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I am trying to solve this problem in Haskell but getting time limit exceed. I applied all my Haskell and mathematical skill to optimize this but all in vain. Could some one please suggest me how to optimize this code further. The sequence F_3 + F_7 + F_11 .... + F_(4n+3) = F_2n*F_(2n+1). I used O(log n) to method to calculate the Fibonacci numbers.

import Data.List
import Data.Maybe
import qualified Data.ByteString.Lazy.Char8 as BS

matmul :: [Integer] -> [Integer] -> Integer -> [Integer]
matmul [a,b,c] [d,e,f] m = [x,y,z] where
    y = (a*e + b*f) `mod` m
    z = (b*e + c*f) `mod` m
    x = y + z


powM ::[Integer] -> Integer -> Integer -> [Integer]
powM a n m | n == 1 = a 
   | n == 2 = matmul a a m
   | even n = powM ( matmul a a m ) ( div n 2 ) m 
   | otherwise = matmul a ( powM ( matmul a a m ) ( div n 2 ) m ) m 

readInt :: BS.ByteString -> Integer
readInt  = fst.fromJust.BS.readInteger 

solve::Integer -> BS.ByteString
solve n = BS.pack.show $ mod ( c*d ) 1000000007 where 
 [c,d,_] = powM [1,1,0] ( 2*n ) 1000000007
--([_,a,_]:_) = powM [[1,2,1],[0,5,3],[0,3,2]] n 1000000007
-- f_3+f_7+f_11+f_15 = f_2n*f_(2n+1)

main = BS.interact $ BS.unlines. map ( solve.readInt ) . tail . BS.lines 
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1  
When you use time profiling, what functions are taking the most time?book.realworldhaskell.org/read/… –  Don Stewart Jun 26 '11 at 19:02
    
No one has solved this in haskell, may be its too slow for this question. –  Priyank Bhatnagar Jun 26 '11 at 19:10
    
Perhaps a bit of memoization would help. –  Daniel Wagner Jun 26 '11 at 19:28
1  
For stack overflows, a bit of strictness annotation is usually the solution. –  Daniel Wagner Jun 26 '11 at 20:36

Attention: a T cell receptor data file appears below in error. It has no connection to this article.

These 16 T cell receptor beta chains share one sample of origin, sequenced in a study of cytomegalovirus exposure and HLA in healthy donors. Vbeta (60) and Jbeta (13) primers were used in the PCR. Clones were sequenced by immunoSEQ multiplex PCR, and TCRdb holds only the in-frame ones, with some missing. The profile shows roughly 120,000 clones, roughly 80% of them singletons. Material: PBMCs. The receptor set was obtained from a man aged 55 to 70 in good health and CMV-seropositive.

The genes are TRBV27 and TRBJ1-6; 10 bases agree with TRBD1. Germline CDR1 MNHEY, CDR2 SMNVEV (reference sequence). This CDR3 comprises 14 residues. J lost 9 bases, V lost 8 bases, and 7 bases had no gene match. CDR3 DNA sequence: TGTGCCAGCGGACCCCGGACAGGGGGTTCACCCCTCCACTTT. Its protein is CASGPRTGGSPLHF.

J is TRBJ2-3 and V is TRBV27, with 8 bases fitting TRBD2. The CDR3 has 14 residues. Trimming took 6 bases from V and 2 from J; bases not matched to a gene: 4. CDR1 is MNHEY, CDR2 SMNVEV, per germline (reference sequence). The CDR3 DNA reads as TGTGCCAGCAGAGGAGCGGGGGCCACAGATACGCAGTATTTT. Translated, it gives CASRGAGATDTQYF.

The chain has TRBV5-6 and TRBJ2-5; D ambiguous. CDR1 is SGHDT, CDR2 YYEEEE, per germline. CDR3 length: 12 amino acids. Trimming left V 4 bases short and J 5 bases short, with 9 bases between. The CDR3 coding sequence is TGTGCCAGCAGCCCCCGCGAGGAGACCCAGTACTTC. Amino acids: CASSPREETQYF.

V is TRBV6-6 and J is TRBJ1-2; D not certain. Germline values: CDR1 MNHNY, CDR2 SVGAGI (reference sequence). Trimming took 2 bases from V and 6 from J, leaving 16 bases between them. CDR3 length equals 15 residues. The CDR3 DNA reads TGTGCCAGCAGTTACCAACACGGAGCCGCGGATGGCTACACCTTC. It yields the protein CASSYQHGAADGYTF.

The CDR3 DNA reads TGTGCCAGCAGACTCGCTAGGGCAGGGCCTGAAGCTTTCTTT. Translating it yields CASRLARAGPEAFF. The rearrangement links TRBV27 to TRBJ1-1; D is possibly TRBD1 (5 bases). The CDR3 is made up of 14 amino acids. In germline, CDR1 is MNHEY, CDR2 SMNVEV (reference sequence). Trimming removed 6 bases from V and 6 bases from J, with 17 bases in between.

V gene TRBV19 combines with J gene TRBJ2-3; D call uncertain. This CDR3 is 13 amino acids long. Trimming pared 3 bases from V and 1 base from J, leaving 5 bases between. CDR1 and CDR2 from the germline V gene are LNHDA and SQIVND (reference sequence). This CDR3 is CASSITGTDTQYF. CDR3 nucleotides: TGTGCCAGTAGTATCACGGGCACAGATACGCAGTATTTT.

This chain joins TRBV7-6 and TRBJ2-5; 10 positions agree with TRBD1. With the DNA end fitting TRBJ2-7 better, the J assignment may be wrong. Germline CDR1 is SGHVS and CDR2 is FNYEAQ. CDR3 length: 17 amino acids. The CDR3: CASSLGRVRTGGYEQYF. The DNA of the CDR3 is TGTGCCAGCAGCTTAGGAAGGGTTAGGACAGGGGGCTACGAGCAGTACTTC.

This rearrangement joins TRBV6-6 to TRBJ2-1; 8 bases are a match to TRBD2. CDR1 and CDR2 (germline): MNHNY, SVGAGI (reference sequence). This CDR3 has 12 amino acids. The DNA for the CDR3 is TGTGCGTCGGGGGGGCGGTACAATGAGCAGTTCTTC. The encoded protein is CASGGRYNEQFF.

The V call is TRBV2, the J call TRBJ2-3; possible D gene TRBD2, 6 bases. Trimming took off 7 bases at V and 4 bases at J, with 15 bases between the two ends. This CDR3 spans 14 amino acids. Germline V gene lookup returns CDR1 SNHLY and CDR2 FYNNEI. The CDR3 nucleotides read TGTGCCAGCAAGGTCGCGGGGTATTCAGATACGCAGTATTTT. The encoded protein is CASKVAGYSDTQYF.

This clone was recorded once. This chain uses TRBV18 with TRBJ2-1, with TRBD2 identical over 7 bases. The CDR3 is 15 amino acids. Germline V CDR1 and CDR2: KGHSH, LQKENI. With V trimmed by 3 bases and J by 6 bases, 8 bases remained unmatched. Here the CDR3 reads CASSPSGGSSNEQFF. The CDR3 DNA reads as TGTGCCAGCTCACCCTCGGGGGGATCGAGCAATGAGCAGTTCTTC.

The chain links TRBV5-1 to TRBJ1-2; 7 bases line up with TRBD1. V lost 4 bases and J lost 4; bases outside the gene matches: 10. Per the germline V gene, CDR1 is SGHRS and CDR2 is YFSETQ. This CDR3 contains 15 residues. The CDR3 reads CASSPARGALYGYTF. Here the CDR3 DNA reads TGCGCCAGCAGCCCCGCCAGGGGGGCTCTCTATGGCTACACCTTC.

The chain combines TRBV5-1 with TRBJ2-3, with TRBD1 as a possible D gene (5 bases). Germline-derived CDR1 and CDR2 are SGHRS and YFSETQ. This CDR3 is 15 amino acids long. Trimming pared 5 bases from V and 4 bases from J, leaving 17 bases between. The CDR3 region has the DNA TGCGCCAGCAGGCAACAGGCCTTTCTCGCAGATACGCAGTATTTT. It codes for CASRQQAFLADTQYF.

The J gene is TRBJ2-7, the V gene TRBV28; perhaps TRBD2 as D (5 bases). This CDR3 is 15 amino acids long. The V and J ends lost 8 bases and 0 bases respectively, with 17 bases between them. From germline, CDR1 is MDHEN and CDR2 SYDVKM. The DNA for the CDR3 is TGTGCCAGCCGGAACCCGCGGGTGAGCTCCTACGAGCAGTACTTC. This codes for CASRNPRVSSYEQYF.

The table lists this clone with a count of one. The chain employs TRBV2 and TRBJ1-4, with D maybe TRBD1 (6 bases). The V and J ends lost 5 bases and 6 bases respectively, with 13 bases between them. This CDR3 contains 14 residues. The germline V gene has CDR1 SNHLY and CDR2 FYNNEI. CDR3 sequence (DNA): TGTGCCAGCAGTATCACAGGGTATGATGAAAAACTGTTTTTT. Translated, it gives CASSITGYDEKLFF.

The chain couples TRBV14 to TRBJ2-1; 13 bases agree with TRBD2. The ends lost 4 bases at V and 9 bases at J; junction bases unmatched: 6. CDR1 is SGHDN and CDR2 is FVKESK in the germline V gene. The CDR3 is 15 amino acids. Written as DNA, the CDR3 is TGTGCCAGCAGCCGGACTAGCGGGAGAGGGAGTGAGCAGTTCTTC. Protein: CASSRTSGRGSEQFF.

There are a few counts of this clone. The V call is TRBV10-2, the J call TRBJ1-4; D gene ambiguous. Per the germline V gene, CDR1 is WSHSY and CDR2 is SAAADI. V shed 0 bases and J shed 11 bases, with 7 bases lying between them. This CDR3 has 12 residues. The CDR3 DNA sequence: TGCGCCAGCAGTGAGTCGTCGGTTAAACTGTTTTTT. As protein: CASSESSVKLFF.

1  
I don't think the problem is with Haskell but with ghc-6.10, which is the version used by SPOJ. I can't replicate a stack overflow with ghc-6.12.3, which is the oldest Haskell I have available, but it is considerably slower than ghc-7. You can try adding bang patterns to the list patterns in matmul, which is probably where the thunk is building up. –  John L Jun 26 '11 at 23:08

1 Answer 1

up vote 1 down vote accepted

Your solving seems to be fast enough but it seems that your main function does not print the answer after each new line. In fact it requires an extra newline to get the last answer so this can be the cause of your timeout! Here is a version that prints each answer directly after the input.

import Data.List
import Data.Maybe
import Control.Monad
import qualified Data.ByteString.Lazy.Char8 as B
import qualified Data.ByteString.Char8 as BC
import qualified Text.Show.ByteString as BS

matmul :: [Integer] -> [Integer] -> Integer -> [Integer]
matmul [a,b,c] [d,e,f] m = [x,y,z] where
    y = (a*e + b*f) `mod` m
    z = (b*e + c*f) `mod` m
    x = y + z

powM :: [Integer] -> Integer -> Integer -> [Integer]
powM a n m | n == 1 = a 
   | n == 2 = matmul a a m
   | even n = powM ( matmul a a m ) ( div n 2 ) m 
   | otherwise = matmul a ( powM ( matmul a a m ) ( div n 2 ) m ) m 

solve :: Integer -> Integer
solve n = mod ( c*d ) 1000000007 
  where 
  [c,d,_] = powM [1,1,0] ( 2*n ) 1000000007

readInteger :: B.ByteString -> Integer
readInteger  = fst . fromJust . B.readInteger

readInt :: B.ByteString -> Int
readInt = fst . fromJust . B.readInt

get :: IO B.ByteString
get = liftM (B.fromChunks . (:[])) BC.getLine

main :: IO ()
main = do
  n <- liftM readInt get
  replicateM_ n ( liftM readInteger get >>= B.putStrLn . BS.show . solve )
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